Federal OSHA wrapped up 2015 by releasing details on 17 significant fines (over $100,000) in December, with total proposed penalties of nearly $3 million. In addition, an $825,000 settlement was reached with Dollar Tree Stores that requires the company to "develop and implement a comprehensive safety and health program consistent with OSHA's Safety and Health Program Management Guidelines."
OSHA issued more than 170 significant fines during 2015 with a total value of $36.3 million. Here are details of the top 5 actions in December. Some are still pending final decisions.
$462,000 for ammonia refrigeration violations at an Ohio poultry processor. 2015 Total: $1.87 million!
Deficiencies in ammonia refrigeration systems at two facilities resulted in $462,000 of fines in December. OSHA cited 11 repeat, four serious and two other-than-serious violations at one plant, and an additional five repeat and three serious violations at another. Inspectors found the company, which is already in the SVEP program, lacked clear, written operating procedures, failed to test and inspect systems and did not provide adequate training for workers. OSHA also found the company failed to:
- Perform annual bloodborne pathogen refresher training.
- Provide hepatitis B vaccine for workers exposed to bloodborne pathogens.
- Store gas cylinders properly.
An OSHA spokesman said, “The company has a 25-year track record of failing to comply with federal workplace safety standards." View the current citations here and here.
$366,300 for exposing immigrant workers to safety hazards at a Missouri steel plant
Two years after a worker died by electrocution OSHA inspectors found the company continues to expose its workforce, predominantly consisting of Asian immigrants with limited English speaking skills, to amputation, electrical and other hazards daily. Responding to a complaint alleging unsafe working conditions, OSHA cited two willful, seven repeated and 22 serious safety and health violations, including inadequate machine safety guards, insufficient crane inspections, faulty head protection, hot work conducted near combustible materials, and more. In addition,OSHA has opened a whistleblower investigation. View current citations here and here.
$332,400 in back pay and damages for wrongful termination following an injury at a Missouri transportation company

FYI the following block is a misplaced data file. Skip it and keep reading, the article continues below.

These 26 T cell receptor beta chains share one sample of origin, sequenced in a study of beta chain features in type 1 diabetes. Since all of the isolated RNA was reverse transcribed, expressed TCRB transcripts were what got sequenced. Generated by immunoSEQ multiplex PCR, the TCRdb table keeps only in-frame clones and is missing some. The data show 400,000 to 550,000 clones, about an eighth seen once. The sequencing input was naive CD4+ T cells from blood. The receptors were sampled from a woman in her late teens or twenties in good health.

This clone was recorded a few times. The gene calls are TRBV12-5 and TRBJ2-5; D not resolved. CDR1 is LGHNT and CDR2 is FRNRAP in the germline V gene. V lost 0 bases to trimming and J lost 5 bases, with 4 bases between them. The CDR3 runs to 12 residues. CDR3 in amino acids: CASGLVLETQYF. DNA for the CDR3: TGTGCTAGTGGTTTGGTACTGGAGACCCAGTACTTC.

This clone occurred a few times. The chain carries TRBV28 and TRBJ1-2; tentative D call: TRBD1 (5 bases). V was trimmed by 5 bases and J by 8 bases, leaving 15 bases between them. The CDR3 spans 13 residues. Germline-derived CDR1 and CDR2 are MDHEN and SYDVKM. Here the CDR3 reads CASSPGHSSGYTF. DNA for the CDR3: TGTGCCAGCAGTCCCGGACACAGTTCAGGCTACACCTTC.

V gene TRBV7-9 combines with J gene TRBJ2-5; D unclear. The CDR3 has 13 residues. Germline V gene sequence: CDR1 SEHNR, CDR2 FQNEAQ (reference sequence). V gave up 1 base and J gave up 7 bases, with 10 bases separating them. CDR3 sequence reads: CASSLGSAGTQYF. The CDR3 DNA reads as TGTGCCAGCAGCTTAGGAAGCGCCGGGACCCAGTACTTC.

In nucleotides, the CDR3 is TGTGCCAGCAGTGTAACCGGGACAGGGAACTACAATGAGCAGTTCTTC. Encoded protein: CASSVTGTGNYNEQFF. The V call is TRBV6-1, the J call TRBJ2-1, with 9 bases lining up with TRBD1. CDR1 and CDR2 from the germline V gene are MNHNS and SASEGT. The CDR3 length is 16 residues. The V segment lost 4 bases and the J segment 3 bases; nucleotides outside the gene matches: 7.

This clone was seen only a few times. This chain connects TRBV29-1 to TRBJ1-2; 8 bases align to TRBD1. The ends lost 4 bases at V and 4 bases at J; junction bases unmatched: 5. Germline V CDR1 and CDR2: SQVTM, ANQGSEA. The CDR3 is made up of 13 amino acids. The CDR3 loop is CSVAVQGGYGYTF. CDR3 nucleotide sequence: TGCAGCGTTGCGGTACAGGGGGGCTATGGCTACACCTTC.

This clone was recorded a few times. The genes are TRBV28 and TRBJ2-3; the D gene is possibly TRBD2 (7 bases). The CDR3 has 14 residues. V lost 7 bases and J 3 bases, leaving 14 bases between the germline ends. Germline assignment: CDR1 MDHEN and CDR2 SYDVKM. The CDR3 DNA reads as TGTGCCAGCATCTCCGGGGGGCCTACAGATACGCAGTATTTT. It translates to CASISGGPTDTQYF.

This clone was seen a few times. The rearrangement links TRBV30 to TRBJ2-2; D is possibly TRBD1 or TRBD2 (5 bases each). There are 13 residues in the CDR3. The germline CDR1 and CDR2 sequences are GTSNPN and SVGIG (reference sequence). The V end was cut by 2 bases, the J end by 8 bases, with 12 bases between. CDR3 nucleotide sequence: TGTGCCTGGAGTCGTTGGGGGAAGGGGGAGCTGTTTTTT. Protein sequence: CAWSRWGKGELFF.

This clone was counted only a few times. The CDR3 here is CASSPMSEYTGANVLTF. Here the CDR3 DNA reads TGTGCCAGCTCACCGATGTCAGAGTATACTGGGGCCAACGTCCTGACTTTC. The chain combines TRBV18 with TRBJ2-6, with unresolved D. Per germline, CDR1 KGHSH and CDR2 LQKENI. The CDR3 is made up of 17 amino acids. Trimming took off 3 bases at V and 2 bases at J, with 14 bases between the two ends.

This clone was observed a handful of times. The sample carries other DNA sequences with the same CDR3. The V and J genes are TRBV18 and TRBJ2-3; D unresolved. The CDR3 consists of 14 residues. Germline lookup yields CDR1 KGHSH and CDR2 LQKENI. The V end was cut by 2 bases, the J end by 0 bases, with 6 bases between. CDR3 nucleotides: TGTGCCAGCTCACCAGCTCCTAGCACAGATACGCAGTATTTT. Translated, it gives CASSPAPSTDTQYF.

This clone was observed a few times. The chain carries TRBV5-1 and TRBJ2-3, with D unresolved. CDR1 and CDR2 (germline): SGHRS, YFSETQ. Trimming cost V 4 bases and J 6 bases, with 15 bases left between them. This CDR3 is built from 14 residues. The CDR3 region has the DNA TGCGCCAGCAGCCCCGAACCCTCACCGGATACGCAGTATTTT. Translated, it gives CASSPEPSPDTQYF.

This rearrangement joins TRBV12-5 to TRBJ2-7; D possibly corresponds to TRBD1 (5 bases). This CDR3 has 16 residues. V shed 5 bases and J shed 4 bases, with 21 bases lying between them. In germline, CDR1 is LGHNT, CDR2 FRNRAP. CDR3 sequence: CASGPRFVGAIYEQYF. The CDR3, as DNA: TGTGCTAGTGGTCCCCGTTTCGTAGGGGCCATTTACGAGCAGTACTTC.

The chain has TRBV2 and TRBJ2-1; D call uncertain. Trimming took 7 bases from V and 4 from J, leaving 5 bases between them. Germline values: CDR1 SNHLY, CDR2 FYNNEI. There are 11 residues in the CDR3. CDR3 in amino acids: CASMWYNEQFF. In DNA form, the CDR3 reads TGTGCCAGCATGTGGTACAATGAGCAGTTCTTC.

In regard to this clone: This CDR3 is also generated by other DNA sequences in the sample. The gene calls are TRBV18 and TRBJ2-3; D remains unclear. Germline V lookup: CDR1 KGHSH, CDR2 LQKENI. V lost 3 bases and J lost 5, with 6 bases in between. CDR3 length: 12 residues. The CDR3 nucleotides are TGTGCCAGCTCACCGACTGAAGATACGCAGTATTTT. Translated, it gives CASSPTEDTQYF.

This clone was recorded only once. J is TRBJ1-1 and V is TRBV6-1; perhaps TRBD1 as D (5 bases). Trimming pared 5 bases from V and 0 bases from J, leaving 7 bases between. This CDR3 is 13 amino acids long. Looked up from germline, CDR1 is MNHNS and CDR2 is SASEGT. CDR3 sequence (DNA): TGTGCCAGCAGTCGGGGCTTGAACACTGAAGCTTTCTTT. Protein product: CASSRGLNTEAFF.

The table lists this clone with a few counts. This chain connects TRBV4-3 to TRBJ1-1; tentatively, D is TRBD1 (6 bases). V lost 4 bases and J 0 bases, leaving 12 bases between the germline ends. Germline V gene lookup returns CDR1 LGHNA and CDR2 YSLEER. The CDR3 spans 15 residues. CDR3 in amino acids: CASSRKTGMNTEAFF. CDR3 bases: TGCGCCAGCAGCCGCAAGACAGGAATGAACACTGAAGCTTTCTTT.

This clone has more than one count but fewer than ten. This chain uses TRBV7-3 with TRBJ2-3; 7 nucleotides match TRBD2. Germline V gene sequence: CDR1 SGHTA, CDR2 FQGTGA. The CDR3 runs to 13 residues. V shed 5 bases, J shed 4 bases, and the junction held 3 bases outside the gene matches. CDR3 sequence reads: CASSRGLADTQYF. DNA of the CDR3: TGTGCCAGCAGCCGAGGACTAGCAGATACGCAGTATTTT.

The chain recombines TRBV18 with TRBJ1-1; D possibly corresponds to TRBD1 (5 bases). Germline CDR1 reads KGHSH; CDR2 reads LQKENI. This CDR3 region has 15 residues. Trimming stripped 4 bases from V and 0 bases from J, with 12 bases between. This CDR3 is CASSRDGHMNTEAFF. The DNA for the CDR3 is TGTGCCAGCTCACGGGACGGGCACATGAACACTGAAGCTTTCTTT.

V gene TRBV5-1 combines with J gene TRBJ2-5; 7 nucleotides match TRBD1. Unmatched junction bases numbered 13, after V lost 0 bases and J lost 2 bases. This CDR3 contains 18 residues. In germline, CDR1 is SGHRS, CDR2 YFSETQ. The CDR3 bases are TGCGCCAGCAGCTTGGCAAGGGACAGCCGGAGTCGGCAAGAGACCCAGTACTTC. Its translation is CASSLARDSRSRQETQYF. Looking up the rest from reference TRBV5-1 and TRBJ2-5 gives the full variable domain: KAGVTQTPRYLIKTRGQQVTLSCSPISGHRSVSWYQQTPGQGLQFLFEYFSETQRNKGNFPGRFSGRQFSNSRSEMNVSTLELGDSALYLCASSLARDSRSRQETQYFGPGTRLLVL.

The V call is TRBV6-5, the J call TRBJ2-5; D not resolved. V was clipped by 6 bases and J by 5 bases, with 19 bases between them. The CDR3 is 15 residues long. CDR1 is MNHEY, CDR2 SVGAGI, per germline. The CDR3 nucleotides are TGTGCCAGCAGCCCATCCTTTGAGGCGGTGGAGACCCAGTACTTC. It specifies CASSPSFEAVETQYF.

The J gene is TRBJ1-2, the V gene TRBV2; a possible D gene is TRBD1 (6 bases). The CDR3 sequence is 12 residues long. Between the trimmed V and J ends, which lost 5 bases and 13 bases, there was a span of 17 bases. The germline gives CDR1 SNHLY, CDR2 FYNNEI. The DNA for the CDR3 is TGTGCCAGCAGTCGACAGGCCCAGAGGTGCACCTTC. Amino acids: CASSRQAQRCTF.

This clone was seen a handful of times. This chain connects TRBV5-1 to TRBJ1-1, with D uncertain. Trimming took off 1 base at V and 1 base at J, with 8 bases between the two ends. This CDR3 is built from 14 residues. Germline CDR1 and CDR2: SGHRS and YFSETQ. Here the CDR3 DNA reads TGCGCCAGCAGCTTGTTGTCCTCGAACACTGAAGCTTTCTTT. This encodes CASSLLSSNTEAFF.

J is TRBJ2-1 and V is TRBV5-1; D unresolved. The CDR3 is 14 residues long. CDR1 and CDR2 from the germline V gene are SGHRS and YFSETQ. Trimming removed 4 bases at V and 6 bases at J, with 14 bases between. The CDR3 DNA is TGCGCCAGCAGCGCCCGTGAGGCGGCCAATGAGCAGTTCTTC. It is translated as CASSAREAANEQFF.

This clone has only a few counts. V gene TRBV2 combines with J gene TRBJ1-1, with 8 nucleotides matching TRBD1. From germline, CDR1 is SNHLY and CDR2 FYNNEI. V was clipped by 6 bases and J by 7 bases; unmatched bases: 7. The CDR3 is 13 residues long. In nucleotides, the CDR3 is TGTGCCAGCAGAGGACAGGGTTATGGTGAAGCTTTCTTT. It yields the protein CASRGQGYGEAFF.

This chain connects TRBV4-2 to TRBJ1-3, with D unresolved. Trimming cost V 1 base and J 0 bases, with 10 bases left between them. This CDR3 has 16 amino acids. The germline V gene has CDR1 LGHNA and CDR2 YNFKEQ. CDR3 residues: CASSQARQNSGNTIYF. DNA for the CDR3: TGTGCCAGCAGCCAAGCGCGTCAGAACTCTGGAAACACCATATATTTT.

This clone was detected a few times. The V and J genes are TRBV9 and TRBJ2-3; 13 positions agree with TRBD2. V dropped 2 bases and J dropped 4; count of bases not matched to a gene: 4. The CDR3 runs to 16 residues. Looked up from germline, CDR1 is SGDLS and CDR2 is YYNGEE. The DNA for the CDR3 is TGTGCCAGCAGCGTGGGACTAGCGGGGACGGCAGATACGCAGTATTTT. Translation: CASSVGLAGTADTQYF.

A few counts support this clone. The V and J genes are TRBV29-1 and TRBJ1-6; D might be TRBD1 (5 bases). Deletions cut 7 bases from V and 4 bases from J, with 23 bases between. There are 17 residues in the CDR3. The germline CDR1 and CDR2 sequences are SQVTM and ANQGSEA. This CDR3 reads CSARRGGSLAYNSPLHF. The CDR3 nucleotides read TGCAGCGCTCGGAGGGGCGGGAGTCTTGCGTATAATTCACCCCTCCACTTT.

The company disciplined a five-year employee after he reported work-related injuries. When the worker sought reimbursement of medical co-payments, the company required him to submit a second injury report and then threatened to discipline him for filing it late. Without a thorough investigation, the company terminated him in 2014. OSHA has ordered the company to give the employee his job back and pay more than $332,469 in back wages and damages, as well as reasonable attorney's fees.
$178,600 for 40 fall protection and other violations at a Wisconsin painting company
A worker repainting a water tower suffered severe injuries when he fell inside the tower to a platform below. Inspectors found the employer lacked adequate fall protection and cited 40 serious safety and health violations, including failure to develop permit-required confined space procedures, neglecting to erect and inspect scaffolding correctly, lack of a proper respiratory protection program, failure to conduct regular job site visits and electrical safety hazards. View current citations.
$165,000 for whistleblower violations at a Bronx hair salon
A receptionist was fired for telling her colleagues about the hazards of a formaldehyde-containing straightener the salon used. An investigation found the worker was days after she gave her colleagues an OSHA fact sheet about formaldehyde hazards. The worker was awarded back pay and compensatory damages.
Other significant December fines include:
- $162,000 for dangerous fall hazards at an Illinois construction company
- $157,000 for noise, toxic metal and other hazards at an Illinois metal plating company
- $145,600 for mechanical and electrical hazards at a Massachusetts manufacturing plant